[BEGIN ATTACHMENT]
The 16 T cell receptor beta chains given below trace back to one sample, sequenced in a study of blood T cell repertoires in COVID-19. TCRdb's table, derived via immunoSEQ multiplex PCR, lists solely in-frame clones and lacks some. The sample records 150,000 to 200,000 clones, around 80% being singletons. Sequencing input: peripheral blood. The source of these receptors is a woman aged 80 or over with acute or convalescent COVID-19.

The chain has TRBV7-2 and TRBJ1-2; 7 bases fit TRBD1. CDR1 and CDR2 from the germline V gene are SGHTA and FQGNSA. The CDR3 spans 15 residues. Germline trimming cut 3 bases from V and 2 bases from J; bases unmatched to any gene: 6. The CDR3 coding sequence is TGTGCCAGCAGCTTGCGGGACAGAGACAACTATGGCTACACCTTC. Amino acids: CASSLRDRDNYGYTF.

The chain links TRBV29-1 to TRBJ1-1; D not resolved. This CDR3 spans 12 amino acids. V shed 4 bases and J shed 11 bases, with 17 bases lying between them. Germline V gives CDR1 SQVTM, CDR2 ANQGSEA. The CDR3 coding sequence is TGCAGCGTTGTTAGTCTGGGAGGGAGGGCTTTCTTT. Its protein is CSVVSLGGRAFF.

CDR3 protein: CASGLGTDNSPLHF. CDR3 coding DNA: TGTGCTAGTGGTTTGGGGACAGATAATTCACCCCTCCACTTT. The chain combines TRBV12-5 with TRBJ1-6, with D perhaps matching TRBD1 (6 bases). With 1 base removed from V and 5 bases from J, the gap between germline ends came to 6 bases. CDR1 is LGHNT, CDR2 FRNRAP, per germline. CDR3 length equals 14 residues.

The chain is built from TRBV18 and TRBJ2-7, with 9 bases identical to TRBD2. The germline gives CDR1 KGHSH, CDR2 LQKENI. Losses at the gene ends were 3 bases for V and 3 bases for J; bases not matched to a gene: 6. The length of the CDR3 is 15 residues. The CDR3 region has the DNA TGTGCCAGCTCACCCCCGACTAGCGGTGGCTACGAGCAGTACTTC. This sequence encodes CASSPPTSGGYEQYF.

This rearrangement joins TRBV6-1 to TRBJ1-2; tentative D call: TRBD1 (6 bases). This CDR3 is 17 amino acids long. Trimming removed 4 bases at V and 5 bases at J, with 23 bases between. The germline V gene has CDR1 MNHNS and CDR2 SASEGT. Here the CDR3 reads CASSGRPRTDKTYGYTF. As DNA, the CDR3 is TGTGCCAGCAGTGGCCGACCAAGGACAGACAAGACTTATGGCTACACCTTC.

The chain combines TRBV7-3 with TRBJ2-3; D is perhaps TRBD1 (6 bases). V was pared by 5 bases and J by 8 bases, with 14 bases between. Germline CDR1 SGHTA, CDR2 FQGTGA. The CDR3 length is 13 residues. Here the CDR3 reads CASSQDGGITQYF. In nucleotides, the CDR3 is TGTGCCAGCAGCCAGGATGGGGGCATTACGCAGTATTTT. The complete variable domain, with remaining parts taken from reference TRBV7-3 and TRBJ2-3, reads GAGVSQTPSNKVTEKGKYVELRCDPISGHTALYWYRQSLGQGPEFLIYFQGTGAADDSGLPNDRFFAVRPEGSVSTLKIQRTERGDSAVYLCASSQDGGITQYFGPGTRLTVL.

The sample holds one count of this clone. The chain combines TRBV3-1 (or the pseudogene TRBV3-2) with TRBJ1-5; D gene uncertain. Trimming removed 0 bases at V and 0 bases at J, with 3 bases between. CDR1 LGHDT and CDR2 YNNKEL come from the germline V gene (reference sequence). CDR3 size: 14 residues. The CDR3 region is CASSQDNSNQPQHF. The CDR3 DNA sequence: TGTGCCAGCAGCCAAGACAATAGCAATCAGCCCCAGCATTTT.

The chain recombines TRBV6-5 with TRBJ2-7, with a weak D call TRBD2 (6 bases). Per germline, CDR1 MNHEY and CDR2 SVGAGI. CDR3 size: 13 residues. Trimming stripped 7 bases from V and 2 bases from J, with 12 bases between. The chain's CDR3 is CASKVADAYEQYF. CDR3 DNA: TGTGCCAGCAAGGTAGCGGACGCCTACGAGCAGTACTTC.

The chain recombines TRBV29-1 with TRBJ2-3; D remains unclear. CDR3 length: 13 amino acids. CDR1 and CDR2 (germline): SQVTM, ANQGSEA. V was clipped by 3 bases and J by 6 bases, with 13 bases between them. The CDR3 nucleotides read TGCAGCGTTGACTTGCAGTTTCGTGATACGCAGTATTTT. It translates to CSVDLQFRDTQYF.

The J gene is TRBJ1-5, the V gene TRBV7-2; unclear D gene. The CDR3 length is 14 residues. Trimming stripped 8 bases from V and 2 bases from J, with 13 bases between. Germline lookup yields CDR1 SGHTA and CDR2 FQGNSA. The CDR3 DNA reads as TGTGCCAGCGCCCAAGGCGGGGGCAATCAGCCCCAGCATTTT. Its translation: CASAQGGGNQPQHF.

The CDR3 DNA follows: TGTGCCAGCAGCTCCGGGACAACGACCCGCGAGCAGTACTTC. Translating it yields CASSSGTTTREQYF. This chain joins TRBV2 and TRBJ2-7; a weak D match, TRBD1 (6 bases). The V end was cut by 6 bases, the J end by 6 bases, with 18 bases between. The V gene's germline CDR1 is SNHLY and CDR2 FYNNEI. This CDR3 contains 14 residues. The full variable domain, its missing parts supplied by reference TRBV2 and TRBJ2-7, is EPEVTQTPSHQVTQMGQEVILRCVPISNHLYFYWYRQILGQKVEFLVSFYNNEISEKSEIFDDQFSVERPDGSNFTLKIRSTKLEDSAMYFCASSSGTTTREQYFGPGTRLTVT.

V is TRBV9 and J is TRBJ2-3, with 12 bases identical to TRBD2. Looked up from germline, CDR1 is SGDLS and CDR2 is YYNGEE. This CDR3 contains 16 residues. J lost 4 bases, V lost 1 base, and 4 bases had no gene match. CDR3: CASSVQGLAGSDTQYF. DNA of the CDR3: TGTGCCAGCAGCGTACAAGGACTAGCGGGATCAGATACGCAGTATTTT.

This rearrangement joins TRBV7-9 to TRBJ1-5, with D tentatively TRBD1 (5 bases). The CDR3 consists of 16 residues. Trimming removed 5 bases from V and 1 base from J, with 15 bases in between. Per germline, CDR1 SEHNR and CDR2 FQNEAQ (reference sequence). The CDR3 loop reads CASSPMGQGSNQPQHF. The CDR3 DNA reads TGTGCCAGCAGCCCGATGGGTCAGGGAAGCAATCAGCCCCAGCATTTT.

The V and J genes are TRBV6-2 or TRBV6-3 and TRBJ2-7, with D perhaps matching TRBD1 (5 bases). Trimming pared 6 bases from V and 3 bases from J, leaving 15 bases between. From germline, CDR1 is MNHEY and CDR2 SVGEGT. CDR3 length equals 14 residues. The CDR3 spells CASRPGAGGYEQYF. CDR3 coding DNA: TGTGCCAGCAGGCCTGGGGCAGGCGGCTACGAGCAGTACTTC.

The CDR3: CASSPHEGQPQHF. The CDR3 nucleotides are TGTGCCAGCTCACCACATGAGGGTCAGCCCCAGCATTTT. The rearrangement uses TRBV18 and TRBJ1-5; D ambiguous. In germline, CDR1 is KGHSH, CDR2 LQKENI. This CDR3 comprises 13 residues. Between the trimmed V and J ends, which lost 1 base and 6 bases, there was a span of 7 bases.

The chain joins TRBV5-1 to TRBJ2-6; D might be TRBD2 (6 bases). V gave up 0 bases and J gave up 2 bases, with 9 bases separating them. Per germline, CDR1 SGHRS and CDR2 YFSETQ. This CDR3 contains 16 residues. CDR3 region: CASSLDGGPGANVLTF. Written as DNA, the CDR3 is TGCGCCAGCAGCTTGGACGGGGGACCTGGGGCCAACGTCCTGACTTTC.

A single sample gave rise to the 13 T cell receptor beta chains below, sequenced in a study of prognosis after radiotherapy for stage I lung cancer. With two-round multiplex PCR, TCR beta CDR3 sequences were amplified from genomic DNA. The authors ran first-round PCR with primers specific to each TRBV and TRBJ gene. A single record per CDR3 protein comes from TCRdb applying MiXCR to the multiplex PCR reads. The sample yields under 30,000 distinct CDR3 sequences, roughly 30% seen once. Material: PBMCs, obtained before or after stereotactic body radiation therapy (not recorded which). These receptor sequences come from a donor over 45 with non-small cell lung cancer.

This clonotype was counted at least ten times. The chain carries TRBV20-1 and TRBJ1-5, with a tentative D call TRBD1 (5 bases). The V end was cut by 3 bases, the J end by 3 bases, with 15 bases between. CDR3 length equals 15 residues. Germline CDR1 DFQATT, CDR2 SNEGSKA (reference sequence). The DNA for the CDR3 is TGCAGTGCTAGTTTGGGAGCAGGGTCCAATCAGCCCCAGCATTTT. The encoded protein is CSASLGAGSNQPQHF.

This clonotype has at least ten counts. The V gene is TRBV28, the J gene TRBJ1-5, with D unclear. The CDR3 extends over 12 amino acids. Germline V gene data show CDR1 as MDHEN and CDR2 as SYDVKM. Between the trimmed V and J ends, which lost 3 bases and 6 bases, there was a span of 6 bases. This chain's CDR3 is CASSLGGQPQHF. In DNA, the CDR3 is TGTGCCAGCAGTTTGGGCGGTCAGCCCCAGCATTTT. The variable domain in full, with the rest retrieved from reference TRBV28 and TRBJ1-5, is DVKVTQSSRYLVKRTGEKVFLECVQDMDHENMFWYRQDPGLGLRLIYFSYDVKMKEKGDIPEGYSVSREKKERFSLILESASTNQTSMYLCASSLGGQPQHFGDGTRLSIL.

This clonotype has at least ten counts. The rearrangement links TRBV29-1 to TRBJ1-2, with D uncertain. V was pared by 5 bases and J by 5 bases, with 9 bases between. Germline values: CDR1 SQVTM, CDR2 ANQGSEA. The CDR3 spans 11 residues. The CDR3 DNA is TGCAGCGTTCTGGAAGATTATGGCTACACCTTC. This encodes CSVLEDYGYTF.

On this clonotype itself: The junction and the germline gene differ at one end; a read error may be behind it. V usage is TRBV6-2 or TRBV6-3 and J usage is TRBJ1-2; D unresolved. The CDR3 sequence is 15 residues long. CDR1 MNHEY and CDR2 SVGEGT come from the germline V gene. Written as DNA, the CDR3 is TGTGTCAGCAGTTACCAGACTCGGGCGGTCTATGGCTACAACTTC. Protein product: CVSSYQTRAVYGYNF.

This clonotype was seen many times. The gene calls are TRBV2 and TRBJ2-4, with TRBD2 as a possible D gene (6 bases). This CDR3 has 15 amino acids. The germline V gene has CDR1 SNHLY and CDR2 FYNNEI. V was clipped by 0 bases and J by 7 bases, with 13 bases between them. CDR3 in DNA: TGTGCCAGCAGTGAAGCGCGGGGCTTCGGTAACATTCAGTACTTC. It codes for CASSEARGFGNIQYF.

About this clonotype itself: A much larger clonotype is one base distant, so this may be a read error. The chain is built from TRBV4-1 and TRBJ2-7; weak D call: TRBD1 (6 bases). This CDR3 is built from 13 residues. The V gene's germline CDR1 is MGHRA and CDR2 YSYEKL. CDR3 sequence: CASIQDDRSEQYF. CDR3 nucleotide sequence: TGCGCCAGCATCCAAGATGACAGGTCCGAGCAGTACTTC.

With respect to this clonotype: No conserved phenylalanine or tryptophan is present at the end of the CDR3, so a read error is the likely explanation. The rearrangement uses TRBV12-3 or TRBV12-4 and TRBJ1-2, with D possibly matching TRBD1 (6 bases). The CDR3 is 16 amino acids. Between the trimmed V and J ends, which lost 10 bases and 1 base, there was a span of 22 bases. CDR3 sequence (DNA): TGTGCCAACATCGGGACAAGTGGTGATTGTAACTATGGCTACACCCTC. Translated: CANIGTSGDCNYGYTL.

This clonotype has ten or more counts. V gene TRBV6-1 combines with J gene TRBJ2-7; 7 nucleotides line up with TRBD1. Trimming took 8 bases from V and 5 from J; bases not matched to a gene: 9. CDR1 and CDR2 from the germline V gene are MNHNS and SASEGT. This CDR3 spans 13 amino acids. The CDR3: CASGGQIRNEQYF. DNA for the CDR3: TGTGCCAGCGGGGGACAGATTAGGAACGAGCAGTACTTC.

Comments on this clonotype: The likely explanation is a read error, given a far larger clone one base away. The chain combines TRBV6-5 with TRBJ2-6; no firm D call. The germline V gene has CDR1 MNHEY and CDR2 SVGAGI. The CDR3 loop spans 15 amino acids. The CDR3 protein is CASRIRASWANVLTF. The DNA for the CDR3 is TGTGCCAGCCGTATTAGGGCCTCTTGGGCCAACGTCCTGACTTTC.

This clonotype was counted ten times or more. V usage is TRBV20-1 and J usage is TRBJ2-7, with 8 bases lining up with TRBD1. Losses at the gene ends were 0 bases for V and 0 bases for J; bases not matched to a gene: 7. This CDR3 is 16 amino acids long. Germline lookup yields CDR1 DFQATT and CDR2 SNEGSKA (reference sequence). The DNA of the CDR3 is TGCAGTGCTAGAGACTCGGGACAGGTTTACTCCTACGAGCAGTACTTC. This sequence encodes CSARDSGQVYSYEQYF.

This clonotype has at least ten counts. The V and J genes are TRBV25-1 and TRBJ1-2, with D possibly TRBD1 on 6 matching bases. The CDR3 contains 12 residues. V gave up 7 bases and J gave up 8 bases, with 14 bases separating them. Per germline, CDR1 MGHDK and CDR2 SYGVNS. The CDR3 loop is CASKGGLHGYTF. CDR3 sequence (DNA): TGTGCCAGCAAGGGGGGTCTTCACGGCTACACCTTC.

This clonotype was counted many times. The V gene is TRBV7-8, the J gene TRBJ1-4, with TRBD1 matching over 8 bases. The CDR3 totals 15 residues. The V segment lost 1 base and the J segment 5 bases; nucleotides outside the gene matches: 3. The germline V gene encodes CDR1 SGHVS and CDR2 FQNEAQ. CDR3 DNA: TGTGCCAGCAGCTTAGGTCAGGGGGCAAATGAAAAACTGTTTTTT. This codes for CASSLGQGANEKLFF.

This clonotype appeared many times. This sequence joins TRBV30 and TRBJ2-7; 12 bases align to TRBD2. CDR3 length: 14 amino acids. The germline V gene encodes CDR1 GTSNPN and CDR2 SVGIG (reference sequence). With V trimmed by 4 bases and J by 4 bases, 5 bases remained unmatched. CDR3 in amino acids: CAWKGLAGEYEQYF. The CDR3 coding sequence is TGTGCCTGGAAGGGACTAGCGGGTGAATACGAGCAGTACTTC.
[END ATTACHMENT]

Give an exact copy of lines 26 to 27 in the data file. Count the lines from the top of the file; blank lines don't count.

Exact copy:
This clonotype has ten or more counts. V gene TRBV6-1 combines with J gene TRBJ2-7; 7 nucleotides line up with TRBD1. Trimming took 8 bases from V and 5 from J; bases not matched to a gene: 9. CDR1 and CDR2 from the germline V gene are MNHNS and SASEGT. This CDR3 spans 13 amino acids. The CDR3: CASGGQIRNEQYF. DNA for the CDR3: TGTGCCAGCGGGGGACAGATTAGGAACGAGCAGTACTTC.

Comments on this clonotype: The likely explanation is a read error, given a far larger clone one base away. The chain combines TRBV6-5 with TRBJ2-6; no firm D call. The germline V gene has CDR1 MNHEY and CDR2 SVGAGI. The CDR3 loop spans 15 amino acids. The CDR3 protein is CASRIRASWANVLTF. The DNA for the CDR3 is TGTGCCAGCCGTATTAGGGCCTCTTGGGCCAACGTCCTGACTTTC.